When I pass someone (doesn’t have to be a kid) reduce to half my speed, nicely say “on your left,” hesitate to make sure they seem to understand what is going on, slowly pass on the left hand side and they STILL swerve in front of me and cause an unavoidable accident. The blame is on them. Doesn’t matter if they are an adult, child, mentally incapacitated, whatever.
    It is the burden of a cyclist to do all of the above when passing someone. It is the burden of everyone who uses a MUP to understand the basic safety of using it. There is also a burden on parents to teach this to their kids, and recognize when they understand it before allowing them to ride in a way that they are out of your control (i.e far ahead or behind).
    That’s all I am saying. Chill out mamma and pappa grizzly’s.

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  • Marsh June 24, 2011 at 5:22 pm

    captainkarma
    Are you serious? Did SHE apologize? No way would I have apologized for someone on a bike running over my kid on a MUP or anywhere else. I can assure you there’d be a totally different outcome. Who is the experienced bicycle rider who knows *stuff* happens. WHO hit WHO?

    It was a Sunday leisure ride. My wife doesn’t commute so she doesn’t go very fast. As we approached, the child and mother moved over to the right, when my wife began to pass, the child began moving left, forcing my wife off the left of the path. Taking them both out. I suppose that I didn’t explain it in a lot of detail the first time, but you’re doing a lot of shouting and jumping to conclusions. It was an accident. We weren’t speeding and mowing precious children down. Jeez.

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  • Marsh June 24, 2011 at 5:31 pm

    BURR
    Racer boyz and girlz need to slow down, get a bell and learn how to use it, or take it off the MUP.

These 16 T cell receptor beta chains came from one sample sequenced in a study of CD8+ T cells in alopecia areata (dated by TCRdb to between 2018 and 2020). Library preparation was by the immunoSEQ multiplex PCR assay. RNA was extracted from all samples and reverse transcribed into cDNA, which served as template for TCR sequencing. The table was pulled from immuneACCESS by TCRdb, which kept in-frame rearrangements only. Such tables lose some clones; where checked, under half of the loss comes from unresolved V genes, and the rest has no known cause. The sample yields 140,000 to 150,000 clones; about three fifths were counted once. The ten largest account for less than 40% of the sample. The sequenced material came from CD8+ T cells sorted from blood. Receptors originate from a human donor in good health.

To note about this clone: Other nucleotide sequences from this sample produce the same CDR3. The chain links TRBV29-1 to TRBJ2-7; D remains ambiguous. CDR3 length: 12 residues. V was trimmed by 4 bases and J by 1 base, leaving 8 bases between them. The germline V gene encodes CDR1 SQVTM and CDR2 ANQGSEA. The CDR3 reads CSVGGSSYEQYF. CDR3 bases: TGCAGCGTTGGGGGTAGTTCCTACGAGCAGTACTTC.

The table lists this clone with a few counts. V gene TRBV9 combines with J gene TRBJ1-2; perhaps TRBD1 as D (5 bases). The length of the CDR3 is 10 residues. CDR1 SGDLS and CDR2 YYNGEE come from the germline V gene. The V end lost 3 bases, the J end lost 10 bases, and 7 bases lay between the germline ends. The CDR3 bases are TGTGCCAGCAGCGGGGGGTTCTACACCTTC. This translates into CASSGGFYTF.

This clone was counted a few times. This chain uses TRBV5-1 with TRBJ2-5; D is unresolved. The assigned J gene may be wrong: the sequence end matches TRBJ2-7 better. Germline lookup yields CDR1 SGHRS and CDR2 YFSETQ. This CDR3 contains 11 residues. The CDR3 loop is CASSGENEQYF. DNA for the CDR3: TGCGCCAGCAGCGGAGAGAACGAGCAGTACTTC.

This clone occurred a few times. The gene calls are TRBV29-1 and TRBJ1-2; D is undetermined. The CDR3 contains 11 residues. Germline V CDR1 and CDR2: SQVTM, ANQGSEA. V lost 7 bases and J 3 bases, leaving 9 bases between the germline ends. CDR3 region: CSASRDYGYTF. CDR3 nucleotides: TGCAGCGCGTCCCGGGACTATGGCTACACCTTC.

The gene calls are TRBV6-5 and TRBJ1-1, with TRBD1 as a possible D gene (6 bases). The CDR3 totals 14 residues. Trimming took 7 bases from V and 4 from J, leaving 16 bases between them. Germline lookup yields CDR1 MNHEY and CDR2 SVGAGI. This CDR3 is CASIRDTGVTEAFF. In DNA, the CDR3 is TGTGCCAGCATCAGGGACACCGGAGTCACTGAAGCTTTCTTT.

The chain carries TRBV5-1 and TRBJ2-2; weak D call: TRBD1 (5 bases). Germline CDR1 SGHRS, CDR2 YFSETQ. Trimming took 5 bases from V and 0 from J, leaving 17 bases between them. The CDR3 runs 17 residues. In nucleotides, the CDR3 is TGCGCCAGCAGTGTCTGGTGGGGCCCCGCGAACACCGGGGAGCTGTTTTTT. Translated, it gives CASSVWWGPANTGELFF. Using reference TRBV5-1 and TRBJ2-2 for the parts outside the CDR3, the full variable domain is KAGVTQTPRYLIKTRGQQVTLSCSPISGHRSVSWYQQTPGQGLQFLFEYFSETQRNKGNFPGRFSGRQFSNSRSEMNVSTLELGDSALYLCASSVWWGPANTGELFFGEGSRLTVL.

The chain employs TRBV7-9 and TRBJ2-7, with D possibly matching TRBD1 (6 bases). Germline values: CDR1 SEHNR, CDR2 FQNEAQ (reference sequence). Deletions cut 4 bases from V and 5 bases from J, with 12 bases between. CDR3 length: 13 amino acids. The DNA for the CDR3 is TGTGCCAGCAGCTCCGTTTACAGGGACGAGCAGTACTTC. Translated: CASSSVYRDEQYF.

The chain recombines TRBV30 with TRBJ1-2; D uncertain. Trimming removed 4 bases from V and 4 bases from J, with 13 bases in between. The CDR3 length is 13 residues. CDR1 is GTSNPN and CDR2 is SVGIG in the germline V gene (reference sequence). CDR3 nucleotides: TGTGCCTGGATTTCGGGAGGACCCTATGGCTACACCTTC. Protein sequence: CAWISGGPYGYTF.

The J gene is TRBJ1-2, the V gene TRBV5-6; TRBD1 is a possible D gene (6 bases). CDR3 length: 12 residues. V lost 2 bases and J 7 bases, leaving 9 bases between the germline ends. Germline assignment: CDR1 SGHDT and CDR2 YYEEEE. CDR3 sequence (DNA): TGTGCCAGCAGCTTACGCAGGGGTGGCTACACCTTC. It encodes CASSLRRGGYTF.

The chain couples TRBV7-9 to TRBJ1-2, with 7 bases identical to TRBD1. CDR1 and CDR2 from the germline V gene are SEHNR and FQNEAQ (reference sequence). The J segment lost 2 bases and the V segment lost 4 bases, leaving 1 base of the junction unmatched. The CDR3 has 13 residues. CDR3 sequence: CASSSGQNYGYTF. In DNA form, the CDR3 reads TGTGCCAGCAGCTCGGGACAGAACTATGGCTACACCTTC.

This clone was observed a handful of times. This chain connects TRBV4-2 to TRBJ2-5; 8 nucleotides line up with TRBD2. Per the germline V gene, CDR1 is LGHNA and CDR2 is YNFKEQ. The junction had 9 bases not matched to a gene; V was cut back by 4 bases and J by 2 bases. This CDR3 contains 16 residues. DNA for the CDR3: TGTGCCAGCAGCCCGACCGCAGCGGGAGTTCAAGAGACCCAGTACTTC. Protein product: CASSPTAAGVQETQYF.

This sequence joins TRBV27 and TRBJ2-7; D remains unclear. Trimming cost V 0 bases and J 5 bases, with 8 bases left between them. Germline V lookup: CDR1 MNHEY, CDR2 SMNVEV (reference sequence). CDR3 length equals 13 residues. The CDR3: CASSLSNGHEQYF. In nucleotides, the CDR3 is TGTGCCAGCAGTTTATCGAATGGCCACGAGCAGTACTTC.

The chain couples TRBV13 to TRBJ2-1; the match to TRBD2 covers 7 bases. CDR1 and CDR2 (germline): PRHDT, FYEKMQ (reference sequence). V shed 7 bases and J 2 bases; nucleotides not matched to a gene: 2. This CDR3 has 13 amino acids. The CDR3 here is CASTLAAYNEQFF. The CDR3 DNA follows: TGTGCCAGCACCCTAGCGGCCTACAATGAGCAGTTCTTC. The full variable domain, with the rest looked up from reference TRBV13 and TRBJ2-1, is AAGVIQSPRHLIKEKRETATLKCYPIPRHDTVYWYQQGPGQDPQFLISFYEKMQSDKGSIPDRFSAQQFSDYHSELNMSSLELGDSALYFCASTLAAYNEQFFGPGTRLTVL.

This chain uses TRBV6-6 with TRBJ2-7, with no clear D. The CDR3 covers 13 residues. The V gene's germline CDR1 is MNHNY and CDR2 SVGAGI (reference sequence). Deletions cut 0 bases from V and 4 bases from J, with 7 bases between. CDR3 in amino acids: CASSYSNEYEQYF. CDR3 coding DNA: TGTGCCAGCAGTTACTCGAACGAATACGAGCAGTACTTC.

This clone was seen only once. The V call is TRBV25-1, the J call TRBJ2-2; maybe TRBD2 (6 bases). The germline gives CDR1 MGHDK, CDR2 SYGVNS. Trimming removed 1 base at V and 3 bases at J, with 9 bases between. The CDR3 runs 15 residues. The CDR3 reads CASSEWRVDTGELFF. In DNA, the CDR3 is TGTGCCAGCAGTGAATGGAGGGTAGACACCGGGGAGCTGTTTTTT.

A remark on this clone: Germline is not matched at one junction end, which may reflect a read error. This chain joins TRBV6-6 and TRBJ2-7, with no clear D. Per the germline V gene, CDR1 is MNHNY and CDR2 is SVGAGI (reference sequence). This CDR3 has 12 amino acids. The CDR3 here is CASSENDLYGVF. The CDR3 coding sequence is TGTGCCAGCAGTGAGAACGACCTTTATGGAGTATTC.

BURR
    The problem with the Springwater and other local MUPs is that all the racer boyz and girlz like to use them as their personal time trials training course, which is entirely inappropriate.

    I agree that speeders can be a problem, the supposed “fair-weather riders/families” also have done some spectacularly stupid things near me. I commute there from Gresham to downtown 4 days a week.

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  • cruiser June 24, 2011 at 6:36 pm

    What it all comes down to is where there are bicyclist and pedestrians together on a multi-path trail there must be equal pace. This means walking speeds. Once clear of pedestrians then bicyclist can go to speed. The path is shared. Yeild to slower traffic. Pass when safe to pass. It’s really not rocket science.

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  • esther c June 25, 2011 at 4:36 pm

    Just got back on a ride on the Springwater and it was very pleasant but I must say there were a few boneheads that could have caused death and dismemberment if I wasn’t on high alert. On the Esplanade I almost got creamed by one of those Surrey’s that Kerr bikes rents out. Is it really a good idea for people to be driving a vehicle they’re not familiar with that takes up half the width of a MUP? I was going straight and some knuckleheads in one of those things turned left in front of me, causing me to have to swerve to avoid hitting them. I saw people in them passing pedestrians and the opposing bike traffic would have to come to a complete halt waiting for them to get by. I was glad everyone was able to stop in time. If your going along at 8 miles an hour which is really a reasonable pace on the Esplanade and someone in one of those pulls out in front of you, is it your fault if you hit them.

    Another incidence of boneheadedness, two families were riding together and decided to stop to attend to their kids on a narrow stretch near Sellwood. Instead of lining up along one side of the path they occupied both sides of it leaving a narrow lane in the middle. Total disregard for the people trying to get buy who had to alternate turns in each direction. What are people thinking?